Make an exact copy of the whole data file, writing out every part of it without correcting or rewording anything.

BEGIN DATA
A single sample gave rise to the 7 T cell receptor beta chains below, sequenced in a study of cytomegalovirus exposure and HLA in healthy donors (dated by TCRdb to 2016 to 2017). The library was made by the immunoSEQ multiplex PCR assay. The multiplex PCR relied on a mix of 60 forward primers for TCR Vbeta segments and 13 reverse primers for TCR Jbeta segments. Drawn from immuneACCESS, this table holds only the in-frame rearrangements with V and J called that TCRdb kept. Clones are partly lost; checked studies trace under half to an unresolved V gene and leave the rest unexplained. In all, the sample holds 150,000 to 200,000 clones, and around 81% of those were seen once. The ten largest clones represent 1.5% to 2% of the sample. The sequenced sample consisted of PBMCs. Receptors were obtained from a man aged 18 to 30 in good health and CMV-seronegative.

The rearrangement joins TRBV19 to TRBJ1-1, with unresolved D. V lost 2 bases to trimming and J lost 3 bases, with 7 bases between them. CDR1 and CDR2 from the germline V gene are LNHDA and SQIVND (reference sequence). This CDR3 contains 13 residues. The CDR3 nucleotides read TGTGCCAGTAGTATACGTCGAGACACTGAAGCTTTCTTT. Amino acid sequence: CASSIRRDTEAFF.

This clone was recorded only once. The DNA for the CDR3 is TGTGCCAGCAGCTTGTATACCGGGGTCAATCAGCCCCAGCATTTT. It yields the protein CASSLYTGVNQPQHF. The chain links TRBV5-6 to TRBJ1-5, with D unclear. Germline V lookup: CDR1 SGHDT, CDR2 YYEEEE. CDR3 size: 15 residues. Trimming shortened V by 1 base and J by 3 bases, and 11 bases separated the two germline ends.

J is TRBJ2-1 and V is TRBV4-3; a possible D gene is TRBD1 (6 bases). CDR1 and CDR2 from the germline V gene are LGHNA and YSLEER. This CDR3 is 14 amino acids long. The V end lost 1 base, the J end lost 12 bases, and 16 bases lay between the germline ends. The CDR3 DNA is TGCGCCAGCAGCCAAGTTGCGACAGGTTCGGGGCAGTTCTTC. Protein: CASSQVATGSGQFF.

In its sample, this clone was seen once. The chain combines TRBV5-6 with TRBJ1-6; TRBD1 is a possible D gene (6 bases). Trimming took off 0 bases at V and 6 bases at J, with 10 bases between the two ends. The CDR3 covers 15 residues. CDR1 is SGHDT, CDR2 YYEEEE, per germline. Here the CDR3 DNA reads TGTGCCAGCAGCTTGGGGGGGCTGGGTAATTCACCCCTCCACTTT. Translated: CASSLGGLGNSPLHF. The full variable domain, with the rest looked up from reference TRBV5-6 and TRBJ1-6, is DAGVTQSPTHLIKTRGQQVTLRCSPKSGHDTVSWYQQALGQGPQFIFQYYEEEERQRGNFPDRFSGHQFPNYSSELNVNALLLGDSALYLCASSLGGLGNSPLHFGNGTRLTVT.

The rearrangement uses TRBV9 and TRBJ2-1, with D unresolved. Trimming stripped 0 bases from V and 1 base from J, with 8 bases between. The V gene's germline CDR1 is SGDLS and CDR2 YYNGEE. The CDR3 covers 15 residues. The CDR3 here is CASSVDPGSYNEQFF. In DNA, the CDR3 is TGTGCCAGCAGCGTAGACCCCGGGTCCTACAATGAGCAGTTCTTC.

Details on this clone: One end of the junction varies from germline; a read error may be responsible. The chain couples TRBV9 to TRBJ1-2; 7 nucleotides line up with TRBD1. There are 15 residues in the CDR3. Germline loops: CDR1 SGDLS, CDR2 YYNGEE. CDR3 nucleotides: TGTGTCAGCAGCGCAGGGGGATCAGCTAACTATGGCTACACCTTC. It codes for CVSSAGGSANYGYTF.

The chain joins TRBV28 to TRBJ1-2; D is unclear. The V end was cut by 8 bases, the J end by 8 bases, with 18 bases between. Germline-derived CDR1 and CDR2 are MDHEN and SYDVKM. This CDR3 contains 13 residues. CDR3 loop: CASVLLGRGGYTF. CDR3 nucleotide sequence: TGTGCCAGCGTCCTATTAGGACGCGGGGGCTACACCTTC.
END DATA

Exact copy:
A single sample gave rise to the 7 T cell receptor beta chains below, sequenced in a study of cytomegalovirus exposure and HLA in healthy donors (dated by TCRdb to 2016 to 2017). The library was made by the immunoSEQ multiplex PCR assay. The multiplex PCR relied on a mix of 60 forward primers for TCR Vbeta segments and 13 reverse primers for TCR Jbeta segments. Drawn from immuneACCESS, this table holds only the in-frame rearrangements with V and J called that TCRdb kept. Clones are partly lost; checked studies trace under half to an unresolved V gene and leave the rest unexplained. In all, the sample holds 150,000 to 200,000 clones, and around 81% of those were seen once. The ten largest clones represent 1.5% to 2% of the sample. The sequenced sample consisted of PBMCs. Receptors were obtained from a man aged 18 to 30 in good health and CMV-seronegative.

The rearrangement joins TRBV19 to TRBJ1-1, with unresolved D. V lost 2 bases to trimming and J lost 3 bases, with 7 bases between them. CDR1 and CDR2 from the germline V gene are LNHDA and SQIVND (reference sequence). This CDR3 contains 13 residues. The CDR3 nucleotides read TGTGCCAGTAGTATACGTCGAGACACTGAAGCTTTCTTT. Amino acid sequence: CASSIRRDTEAFF.

This clone was recorded only once. The DNA for the CDR3 is TGTGCCAGCAGCTTGTATACCGGGGTCAATCAGCCCCAGCATTTT. It yields the protein CASSLYTGVNQPQHF. The chain links TRBV5-6 to TRBJ1-5, with D unclear. Germline V lookup: CDR1 SGHDT, CDR2 YYEEEE. CDR3 size: 15 residues. Trimming shortened V by 1 base and J by 3 bases, and 11 bases separated the two germline ends.

J is TRBJ2-1 and V is TRBV4-3; a possible D gene is TRBD1 (6 bases). CDR1 and CDR2 from the germline V gene are LGHNA and YSLEER. This CDR3 is 14 amino acids long. The V end lost 1 base, the J end lost 12 bases, and 16 bases lay between the germline ends. The CDR3 DNA is TGCGCCAGCAGCCAAGTTGCGACAGGTTCGGGGCAGTTCTTC. Protein: CASSQVATGSGQFF.

In its sample, this clone was seen once. The chain combines TRBV5-6 with TRBJ1-6; TRBD1 is a possible D gene (6 bases). Trimming took off 0 bases at V and 6 bases at J, with 10 bases between the two ends. The CDR3 covers 15 residues. CDR1 is SGHDT, CDR2 YYEEEE, per germline. Here the CDR3 DNA reads TGTGCCAGCAGCTTGGGGGGGCTGGGTAATTCACCCCTCCACTTT. Translated: CASSLGGLGNSPLHF. The full variable domain, with the rest looked up from reference TRBV5-6 and TRBJ1-6, is DAGVTQSPTHLIKTRGQQVTLRCSPKSGHDTVSWYQQALGQGPQFIFQYYEEEERQRGNFPDRFSGHQFPNYSSELNVNALLLGDSALYLCASSLGGLGNSPLHFGNGTRLTVT.

The rearrangement uses TRBV9 and TRBJ2-1, with D unresolved. Trimming stripped 0 bases from V and 1 base from J, with 8 bases between. The V gene's germline CDR1 is SGDLS and CDR2 YYNGEE. The CDR3 covers 15 residues. The CDR3 here is CASSVDPGSYNEQFF. In DNA, the CDR3 is TGTGCCAGCAGCGTAGACCCCGGGTCCTACAATGAGCAGTTCTTC.

Details on this clone: One end of the junction varies from germline; a read error may be responsible. The chain couples TRBV9 to TRBJ1-2; 7 nucleotides line up with TRBD1. There are 15 residues in the CDR3. Germline loops: CDR1 SGDLS, CDR2 YYNGEE. CDR3 nucleotides: TGTGTCAGCAGCGCAGGGGGATCAGCTAACTATGGCTACACCTTC. It codes for CVSSAGGSANYGYTF.

The chain joins TRBV28 to TRBJ1-2; D is unclear. The V end was cut by 8 bases, the J end by 8 bases, with 18 bases between. Germline-derived CDR1 and CDR2 are MDHEN and SYDVKM. This CDR3 contains 13 residues. CDR3 loop: CASVLLGRGGYTF. CDR3 nucleotide sequence: TGTGCCAGCGTCCTATTAGGACGCGGGGGCTACACCTTC.